You may have heard of "toxic 'Red Tides'" but not all Harmful Algal Blooms (HABs) are red... and not all "Red Tides" are harmful! What causes distinct coloration of water associated with HABs? It is natural to assume that the colors come from the phytoplankton themselves (e.g., that the algae are red in color) but that's not really the case. There are several possible reasons for the discolorations including the combined optical properties of all components in the water (not just the algae) and the depth distribution of the bloom.

Particles of light (i.e., photons) may be either scattered (path of light energy changes direction) or absorbed (light energy is removed). These processes determine the fate of light entering the ocean and thus ocean color. Different constituents (e.g., particles) found in the ocean absorb and scatter light differently; it is the sum of scattering and absorption by all these constituents that impart ocean color. (For more on optics, see the Smithsonian Environmental Research Center's "What is hydrologic optics?" website.)
To the eye, ocean color is the ratio of backscattering to absorption. Water itself both backscatters and absorbs light in a distinctive way; likewise, all the "stuff" in water has its own characteristic backscattering and absorption. Roll your cursor over the buttons below to see how backscattering, absorption, and ocean color vary in several conditions: clear water, water with very small phytoplankton, water with large/varied size phytoplankton, and blooms.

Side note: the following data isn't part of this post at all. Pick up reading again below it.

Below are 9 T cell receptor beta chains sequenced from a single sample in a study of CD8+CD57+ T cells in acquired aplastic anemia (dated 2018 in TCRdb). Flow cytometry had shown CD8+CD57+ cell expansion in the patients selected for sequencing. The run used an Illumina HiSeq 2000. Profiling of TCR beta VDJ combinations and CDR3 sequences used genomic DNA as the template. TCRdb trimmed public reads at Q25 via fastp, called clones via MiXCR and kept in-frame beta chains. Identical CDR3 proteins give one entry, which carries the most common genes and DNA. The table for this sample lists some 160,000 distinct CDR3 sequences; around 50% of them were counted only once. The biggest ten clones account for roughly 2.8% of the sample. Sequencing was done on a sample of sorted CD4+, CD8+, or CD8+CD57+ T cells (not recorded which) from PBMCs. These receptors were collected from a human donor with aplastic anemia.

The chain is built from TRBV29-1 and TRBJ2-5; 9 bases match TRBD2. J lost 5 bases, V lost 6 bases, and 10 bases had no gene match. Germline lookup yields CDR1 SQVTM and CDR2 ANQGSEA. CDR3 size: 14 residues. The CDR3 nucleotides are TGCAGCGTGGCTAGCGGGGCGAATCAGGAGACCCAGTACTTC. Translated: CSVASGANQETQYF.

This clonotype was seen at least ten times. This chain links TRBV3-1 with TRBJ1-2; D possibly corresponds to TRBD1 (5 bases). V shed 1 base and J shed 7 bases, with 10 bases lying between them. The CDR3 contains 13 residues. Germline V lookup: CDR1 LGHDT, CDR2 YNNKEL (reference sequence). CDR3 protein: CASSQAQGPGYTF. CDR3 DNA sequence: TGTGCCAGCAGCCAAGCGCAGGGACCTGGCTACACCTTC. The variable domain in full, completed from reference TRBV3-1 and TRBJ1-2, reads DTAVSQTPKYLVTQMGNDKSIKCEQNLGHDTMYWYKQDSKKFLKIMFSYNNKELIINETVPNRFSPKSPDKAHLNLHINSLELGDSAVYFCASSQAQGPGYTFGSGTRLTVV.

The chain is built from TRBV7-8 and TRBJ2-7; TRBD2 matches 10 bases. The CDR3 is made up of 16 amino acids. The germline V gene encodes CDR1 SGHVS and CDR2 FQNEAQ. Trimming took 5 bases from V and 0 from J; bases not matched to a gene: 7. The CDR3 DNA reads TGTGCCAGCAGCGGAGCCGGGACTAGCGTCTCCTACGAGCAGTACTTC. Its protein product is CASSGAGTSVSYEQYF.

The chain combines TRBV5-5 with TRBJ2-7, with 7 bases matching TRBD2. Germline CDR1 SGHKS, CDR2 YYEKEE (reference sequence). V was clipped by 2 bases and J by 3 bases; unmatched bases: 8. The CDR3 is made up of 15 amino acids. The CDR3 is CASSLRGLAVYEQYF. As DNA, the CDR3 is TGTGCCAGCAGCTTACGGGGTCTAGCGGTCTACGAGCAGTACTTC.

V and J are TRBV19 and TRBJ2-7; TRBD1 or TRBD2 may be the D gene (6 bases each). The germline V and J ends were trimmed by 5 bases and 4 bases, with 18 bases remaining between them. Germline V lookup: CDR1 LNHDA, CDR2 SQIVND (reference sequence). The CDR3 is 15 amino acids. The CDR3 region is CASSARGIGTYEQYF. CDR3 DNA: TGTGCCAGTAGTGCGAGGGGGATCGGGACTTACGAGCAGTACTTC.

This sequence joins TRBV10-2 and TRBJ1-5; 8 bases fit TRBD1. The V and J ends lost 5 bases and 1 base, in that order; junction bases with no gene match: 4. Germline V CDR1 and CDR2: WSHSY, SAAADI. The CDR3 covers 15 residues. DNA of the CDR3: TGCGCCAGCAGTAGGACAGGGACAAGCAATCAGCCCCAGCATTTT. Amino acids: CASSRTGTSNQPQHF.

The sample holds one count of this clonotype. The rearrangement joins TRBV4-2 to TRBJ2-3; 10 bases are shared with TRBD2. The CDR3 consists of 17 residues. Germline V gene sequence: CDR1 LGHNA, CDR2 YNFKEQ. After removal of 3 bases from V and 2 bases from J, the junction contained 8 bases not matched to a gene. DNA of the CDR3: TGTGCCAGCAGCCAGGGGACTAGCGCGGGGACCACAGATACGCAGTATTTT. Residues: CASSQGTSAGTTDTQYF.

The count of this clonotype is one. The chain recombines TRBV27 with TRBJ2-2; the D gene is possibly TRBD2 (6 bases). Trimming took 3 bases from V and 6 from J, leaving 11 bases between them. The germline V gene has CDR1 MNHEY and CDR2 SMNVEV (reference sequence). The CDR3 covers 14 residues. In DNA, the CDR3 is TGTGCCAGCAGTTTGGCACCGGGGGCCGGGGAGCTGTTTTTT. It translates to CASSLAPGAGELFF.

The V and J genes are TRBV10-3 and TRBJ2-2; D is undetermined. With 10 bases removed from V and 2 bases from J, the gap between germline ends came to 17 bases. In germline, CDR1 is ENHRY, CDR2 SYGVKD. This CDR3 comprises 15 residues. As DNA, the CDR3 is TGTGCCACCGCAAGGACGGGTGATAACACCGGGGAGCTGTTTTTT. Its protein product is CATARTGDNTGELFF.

In addition to backscattering and absorption, other factors can also influence ocean color, especially in bloom conditions. By rolling your cursor over "Bloom conditions" (above) you'll see that blooms of small cells have low red backscatter; from this you'd expect that so-called "Red Tides" cannot be produced by small cells. However, red reflection CAN be produced when small cells concentrate near the surface to form an optically shallow ocean layer. Under these conditions, the shallow layer of phytoplankton prevents light from penetrating deep enough for water to absorb all the red photons. Roll your cursor over "Clear water" (above): note that the strong red absorption applies to the "deep blue sea." (Divers know that blood appears black at depth and red near the surface.)
It has been wrongly assumed by many (including scientists) that the colors associated with algal blooms result from the pigments of algae. However, algae do not contain unique enough pigment types to result in the wide variety of colors associated with HABs. In some cases it may not be the algae that are responsible for the color: rather, the water may be discolored by non-pigmented organic material produced during the bloom. Many scientists are developing "Inverse models" hoping to quantify the ties among ocean color, absorption and scattering, algae pigmentation and cell size, and depth of bloom layers.